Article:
• United States
by Nick Lippis

Take control of the infrastructure

Nov 11, 20023 mins

With WorldCom in Chapter 11 and other big bankruptcies on the horizon, the service provider world is in a highly uncertain state. What can network executives do to protect their companies?

With WorldCom in Chapter 11 and other big bankruptcies on the horizon, the service provider world is in a highly uncertain state. What can network executives do to protect their companies?

First and foremost, service quality almost certainly will suffer in these turbulent times, so diversification of service providers is essential. Audit your enterprise nets to ascertain which service providers are being used for which services, and at what cost. Try to share the pie with as many service providers as possible. It’s time to re-evaluate service provider contracts that provide discounts for longevity and volume, because flexibility and carrier diversity should be design goal No. 1.

It’s also time to take control of communications back from the service providers. During the late ’90s, there was a shift to using carrier services for most enterprise communications. The balance of build vs. lease for enterprise communications should tilt back toward build, and steeply. Two parts of the enterprise net that should change quickly are voice and private wide-area data networking. In the voice area, economic efficiency and increased productivity through collaborative communication applications has been proven with open IP telephony offerings. We are at the stage where IP telephony products can be extended over wide-area IP nets, reducing toll cost and arbitraging private line tariffs.

Also, there is a shift to replace private wide-area backbone networks with public multihomed Internet services. Explore accelerating this shift with route control products. Private nets are expensive in terms of capital equipment and operational expenditures, static in configuration and not flexible enough to change if you have carrier problems.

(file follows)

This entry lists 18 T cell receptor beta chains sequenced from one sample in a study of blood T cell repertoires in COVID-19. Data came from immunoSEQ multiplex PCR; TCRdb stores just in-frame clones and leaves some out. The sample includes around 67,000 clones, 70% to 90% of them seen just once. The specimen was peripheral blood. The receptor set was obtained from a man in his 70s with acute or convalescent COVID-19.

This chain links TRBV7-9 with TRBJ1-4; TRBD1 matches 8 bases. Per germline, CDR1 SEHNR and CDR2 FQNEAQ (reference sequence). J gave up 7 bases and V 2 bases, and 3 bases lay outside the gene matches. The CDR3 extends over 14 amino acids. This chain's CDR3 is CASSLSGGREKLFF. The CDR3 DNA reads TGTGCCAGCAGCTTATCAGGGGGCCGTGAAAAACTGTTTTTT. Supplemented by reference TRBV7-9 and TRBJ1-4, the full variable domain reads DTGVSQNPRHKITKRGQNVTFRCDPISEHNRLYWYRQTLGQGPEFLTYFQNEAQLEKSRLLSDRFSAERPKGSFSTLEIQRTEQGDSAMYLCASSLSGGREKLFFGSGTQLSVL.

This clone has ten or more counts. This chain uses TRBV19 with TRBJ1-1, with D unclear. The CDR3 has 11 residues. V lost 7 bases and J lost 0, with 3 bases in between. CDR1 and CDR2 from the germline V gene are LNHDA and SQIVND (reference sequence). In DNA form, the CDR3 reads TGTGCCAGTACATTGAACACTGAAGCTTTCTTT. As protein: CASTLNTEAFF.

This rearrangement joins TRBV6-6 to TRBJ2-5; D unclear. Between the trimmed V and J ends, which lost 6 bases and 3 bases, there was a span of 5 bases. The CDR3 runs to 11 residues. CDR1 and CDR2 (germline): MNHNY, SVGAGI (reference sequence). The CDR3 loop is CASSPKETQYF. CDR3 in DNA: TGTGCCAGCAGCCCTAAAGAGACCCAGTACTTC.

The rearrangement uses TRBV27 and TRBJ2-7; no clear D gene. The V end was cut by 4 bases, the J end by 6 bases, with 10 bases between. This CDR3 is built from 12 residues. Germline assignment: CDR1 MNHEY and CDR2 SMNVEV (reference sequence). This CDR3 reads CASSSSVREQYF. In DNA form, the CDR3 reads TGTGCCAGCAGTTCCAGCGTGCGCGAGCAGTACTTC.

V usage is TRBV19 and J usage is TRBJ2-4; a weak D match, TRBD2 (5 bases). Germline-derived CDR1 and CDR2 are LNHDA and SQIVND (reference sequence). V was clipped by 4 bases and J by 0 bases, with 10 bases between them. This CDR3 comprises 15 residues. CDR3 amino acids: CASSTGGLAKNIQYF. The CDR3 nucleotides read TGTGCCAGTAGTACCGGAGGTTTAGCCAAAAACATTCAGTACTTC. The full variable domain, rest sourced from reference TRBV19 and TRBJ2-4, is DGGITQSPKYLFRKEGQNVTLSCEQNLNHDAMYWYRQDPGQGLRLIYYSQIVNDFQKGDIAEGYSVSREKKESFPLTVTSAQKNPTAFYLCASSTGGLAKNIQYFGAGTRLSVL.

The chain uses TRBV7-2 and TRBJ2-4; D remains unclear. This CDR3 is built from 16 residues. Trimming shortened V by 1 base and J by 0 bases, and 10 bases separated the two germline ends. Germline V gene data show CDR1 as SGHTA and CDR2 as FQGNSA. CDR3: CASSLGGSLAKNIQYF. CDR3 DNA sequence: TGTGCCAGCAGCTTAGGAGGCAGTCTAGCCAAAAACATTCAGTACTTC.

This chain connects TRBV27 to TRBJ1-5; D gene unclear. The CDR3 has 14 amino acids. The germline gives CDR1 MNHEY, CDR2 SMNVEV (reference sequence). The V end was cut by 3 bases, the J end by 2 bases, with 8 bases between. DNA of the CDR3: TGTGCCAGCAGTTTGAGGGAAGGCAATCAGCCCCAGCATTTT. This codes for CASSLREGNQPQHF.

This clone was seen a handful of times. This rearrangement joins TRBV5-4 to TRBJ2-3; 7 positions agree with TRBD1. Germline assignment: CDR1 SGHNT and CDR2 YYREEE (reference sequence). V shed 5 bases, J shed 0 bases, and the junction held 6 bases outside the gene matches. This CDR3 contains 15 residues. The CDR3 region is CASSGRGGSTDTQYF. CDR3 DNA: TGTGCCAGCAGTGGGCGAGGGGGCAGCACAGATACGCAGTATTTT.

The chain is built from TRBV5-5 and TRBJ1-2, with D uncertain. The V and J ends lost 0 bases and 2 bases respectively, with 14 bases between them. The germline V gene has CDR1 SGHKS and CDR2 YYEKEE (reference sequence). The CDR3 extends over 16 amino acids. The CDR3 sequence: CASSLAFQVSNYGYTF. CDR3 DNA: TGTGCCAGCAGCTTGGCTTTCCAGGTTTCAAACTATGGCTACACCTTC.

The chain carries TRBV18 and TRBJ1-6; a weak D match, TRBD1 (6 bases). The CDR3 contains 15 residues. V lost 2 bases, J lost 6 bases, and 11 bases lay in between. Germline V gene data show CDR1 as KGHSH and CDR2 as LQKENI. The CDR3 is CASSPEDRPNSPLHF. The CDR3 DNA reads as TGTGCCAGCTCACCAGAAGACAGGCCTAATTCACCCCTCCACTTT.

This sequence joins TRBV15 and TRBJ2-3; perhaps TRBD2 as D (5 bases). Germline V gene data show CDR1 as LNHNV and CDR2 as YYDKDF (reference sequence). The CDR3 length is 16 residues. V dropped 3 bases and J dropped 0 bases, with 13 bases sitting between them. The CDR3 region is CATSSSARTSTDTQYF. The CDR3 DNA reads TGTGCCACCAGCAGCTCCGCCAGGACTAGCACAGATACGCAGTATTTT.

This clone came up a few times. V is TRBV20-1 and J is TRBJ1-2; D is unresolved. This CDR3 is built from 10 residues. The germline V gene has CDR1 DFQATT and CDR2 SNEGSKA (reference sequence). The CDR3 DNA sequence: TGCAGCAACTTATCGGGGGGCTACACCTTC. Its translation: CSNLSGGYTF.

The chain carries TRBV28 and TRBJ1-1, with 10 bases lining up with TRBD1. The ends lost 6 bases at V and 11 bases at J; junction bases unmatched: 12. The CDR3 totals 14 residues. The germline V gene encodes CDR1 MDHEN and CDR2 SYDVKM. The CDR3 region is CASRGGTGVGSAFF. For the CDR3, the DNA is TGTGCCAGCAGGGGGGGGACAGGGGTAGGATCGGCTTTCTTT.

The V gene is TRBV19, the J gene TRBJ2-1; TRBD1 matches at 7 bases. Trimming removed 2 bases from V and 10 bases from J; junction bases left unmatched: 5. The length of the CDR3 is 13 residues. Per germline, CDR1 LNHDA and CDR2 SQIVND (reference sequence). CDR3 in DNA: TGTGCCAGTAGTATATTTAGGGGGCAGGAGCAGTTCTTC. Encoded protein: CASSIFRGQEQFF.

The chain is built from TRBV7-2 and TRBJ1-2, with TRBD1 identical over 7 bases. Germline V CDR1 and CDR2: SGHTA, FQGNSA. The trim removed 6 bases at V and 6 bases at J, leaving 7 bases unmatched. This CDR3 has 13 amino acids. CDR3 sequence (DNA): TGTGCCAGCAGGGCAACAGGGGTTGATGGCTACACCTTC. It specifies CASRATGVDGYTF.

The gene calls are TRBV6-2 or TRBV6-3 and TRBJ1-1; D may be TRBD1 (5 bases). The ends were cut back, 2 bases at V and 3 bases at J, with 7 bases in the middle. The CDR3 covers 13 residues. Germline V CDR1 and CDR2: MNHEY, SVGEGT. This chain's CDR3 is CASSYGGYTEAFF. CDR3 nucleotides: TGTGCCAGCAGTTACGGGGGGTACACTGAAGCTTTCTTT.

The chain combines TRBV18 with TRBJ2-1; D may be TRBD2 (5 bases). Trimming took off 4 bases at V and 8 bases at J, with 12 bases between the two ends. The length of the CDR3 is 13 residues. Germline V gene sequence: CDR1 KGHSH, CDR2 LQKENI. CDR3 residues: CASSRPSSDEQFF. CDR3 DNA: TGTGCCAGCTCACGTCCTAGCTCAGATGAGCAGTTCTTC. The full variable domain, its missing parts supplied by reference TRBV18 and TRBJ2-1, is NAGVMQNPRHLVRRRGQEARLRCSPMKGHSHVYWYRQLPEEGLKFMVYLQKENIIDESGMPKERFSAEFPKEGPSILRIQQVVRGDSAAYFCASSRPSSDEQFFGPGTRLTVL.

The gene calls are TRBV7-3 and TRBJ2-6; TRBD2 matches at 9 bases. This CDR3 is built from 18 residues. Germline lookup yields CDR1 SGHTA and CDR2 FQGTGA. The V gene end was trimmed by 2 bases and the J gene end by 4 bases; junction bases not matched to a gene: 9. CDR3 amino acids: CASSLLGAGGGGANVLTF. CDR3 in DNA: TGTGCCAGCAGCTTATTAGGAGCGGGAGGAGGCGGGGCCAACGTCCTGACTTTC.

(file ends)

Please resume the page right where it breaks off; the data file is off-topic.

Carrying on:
For intranet and extranet traffic, using route control to move packets between carriers based on performance, price, delay and jitter is an excellent insurance policy for an unstable carrier environment. Private network structures can be reconfigured with route control into multihomed public ISP connections to a variety of service providers delivering control, diversity, lower cost of ownership and piece of mind while the service provider industry changes. Route control brings predictable performance to ISP links, letting companies move IP telephony, VPN and other traffic over this infrastructure and between sites.

Things are going to get worse before they get better, but there is light at the end of the tunnel in 2004. After the telecom industry goes through capital restructuring and executive management change-out, chances are it will re-emerge stronger.

The main message is this: Don’t run and hide; you need to be aware of these events and plan. Take control of your communications infrastructure and start thinking about building services rather than leasing them from service providers. IP telephony and route control are two inter-related technologies of the new enterprise communication infrastructure that can deliver control, reduce cost and increase diversity during very unpredictable times.

This column is an abbreviated version of the Lippis Report #007. To read the full report, register at Lippis is an industry consultant who works with CIOs of Global 2000 companies. He can be reached at